Monday, June 5, 2017

SEEING A PAIR OF TOHO FILMS! A Double Feature of Crime and Horror!

Evil of Dracula poster on display in the theater lobby. Photo by Brett Homenick. 

Tonight was another evening of Toho movies at the Laputa Asagaya. Tonight's double bill began with Jun Fukuda's Dai Nippon Suri Shudan (1969), a crime story (with strong elements of comedy) that pits a determined detective against a gang of pickpockets in Osaka. The detective (played by Keiju Kobayashi) and the leader of the gang (played by Norihei Miki) have an interesting wartime backstory together that fuels much of the story.

A poster for Dai Nippon Suri Shudan on display. Photo by Brett Homenick.

At one point, the detective attempts to arrest a gang member (played by a particularly dapper Akihiko Hirata) in a pachiko parlor after he catches Hirata's criminal in the act of pickpocketing. Hirata escapes, and Kobayashi gives chase. The ensuing chase through the streets of Osaka was quite exciting, bringing a bit of cinema verite to the proceedings that was often missing from Toho films during the 1960s. The chase ends when a car hits and kills Hirata's character, and the effect was surprisingly convincing.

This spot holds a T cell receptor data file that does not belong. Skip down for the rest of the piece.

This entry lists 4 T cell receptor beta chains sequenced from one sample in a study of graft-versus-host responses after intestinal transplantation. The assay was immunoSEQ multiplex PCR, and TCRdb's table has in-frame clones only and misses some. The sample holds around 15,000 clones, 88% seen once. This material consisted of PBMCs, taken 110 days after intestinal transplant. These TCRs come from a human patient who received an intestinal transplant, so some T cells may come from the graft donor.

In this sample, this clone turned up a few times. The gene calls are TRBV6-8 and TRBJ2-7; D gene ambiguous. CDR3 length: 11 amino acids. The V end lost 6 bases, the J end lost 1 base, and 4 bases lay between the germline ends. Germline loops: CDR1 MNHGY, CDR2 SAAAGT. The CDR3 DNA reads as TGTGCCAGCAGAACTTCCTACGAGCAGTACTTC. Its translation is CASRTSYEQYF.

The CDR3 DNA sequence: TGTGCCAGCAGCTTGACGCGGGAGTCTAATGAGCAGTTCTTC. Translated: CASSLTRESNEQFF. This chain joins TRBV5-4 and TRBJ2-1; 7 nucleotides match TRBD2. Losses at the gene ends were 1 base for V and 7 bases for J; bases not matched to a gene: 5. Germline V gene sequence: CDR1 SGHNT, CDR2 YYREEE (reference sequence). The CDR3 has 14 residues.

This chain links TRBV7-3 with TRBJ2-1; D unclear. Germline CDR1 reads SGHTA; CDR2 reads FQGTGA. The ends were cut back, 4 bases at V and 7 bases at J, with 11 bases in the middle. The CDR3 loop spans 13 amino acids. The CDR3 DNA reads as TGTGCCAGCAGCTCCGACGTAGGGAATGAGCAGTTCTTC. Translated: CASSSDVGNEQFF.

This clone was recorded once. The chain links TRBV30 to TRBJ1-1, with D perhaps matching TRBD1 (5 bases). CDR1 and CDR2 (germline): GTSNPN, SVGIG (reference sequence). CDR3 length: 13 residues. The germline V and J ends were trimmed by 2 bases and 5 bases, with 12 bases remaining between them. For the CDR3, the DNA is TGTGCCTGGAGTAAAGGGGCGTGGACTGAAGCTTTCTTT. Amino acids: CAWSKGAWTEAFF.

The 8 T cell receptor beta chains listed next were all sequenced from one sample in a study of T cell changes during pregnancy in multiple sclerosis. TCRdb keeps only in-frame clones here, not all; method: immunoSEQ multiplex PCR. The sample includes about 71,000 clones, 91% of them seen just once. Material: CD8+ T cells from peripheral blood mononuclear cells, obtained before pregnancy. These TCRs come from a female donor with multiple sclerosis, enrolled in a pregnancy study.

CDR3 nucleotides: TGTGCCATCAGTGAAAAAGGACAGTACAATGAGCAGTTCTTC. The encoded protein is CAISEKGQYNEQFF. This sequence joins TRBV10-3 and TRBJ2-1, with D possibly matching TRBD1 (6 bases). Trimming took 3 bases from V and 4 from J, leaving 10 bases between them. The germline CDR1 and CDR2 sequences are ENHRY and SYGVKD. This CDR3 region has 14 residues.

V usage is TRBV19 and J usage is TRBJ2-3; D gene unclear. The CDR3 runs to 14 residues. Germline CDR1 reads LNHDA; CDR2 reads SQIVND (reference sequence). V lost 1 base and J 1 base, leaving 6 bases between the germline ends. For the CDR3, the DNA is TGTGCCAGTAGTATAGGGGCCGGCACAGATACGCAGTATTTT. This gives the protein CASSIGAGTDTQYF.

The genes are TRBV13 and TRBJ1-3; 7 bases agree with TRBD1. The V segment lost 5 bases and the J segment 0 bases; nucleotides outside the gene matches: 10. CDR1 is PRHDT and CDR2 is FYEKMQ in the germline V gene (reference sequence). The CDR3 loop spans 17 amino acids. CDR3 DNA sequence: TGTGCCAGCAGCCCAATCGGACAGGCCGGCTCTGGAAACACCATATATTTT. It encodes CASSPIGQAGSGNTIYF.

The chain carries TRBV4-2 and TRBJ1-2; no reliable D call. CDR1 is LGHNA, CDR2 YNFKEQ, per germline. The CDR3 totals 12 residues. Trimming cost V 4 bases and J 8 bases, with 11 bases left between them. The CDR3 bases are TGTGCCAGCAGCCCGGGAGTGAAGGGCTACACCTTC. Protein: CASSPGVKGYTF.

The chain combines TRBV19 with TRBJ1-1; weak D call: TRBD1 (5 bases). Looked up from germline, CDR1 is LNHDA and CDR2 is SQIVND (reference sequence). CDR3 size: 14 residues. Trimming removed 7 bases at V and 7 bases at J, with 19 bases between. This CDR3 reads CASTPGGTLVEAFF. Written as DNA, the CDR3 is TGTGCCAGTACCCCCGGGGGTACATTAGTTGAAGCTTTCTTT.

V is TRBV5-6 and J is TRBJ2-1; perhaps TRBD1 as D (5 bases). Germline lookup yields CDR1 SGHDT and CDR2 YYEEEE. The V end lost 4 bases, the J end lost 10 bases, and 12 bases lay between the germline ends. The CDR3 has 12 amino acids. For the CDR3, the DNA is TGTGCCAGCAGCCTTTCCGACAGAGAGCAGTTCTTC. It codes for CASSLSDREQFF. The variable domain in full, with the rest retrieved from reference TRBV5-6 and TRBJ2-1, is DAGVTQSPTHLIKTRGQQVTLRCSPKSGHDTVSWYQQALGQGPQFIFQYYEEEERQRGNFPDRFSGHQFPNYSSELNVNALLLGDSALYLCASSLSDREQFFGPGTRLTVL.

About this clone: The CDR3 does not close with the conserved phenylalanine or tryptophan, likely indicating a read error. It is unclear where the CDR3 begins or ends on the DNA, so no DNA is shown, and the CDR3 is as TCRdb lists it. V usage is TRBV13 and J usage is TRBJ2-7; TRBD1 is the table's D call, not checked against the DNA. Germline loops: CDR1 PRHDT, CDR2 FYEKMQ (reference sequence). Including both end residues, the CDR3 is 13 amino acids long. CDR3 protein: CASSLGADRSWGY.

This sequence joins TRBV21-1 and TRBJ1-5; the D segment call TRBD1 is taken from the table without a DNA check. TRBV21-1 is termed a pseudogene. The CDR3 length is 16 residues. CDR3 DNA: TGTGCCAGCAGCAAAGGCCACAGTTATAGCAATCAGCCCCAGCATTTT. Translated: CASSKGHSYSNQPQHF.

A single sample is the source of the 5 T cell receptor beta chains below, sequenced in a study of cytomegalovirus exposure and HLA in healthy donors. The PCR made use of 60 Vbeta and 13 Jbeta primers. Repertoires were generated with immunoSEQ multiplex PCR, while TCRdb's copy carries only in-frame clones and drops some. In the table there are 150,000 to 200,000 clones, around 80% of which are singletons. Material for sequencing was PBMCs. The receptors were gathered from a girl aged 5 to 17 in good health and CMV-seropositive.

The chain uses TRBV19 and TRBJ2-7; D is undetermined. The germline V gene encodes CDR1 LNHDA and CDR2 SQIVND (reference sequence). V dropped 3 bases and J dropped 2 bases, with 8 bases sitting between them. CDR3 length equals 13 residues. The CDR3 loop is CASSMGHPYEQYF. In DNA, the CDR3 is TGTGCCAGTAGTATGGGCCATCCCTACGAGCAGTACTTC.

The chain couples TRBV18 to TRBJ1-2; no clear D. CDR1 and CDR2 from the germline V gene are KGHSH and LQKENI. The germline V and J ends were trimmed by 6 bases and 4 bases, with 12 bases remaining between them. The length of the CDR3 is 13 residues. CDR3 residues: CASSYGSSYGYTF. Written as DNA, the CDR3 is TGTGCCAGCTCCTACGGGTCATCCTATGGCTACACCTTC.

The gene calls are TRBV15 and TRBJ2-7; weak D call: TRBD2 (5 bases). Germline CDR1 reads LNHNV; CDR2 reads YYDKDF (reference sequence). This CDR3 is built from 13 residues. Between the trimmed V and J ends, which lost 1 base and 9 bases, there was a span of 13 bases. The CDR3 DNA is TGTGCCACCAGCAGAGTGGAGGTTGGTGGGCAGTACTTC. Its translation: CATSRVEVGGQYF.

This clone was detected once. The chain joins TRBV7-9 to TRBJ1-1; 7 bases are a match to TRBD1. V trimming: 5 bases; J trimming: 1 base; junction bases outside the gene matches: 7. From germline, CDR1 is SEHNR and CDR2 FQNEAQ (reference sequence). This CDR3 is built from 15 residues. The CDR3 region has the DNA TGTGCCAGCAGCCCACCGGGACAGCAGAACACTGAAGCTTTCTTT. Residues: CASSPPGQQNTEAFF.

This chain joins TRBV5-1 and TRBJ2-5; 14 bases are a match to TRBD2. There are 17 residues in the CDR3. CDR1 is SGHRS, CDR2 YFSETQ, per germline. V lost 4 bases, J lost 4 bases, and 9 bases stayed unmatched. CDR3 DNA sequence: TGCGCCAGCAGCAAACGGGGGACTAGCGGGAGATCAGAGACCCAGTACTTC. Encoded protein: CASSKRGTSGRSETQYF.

I didn't know what to expect from the film, but it works on several levels. The comedy and drama seemed to blend well, and the audience I saw it with laughed with the film when it was funny. I'd strongly recommend this film to anyone who's still under the false impression that Jun Fukuda was some second-rate director.

Tonight's other film was Evil of Dracula (1974), which I'd rank as my favorite of the Bloodthirsty trilogy. (Lake of Dracula would get ranked at the bottom for me, but I still enjoy it.) It was a joy to see this one on the big screen in glorious 35mm. The detail in the gore effects at the end of the film was quite evident onscreen and was something of a revelation. Fun stuff!

No comments:

Post a Comment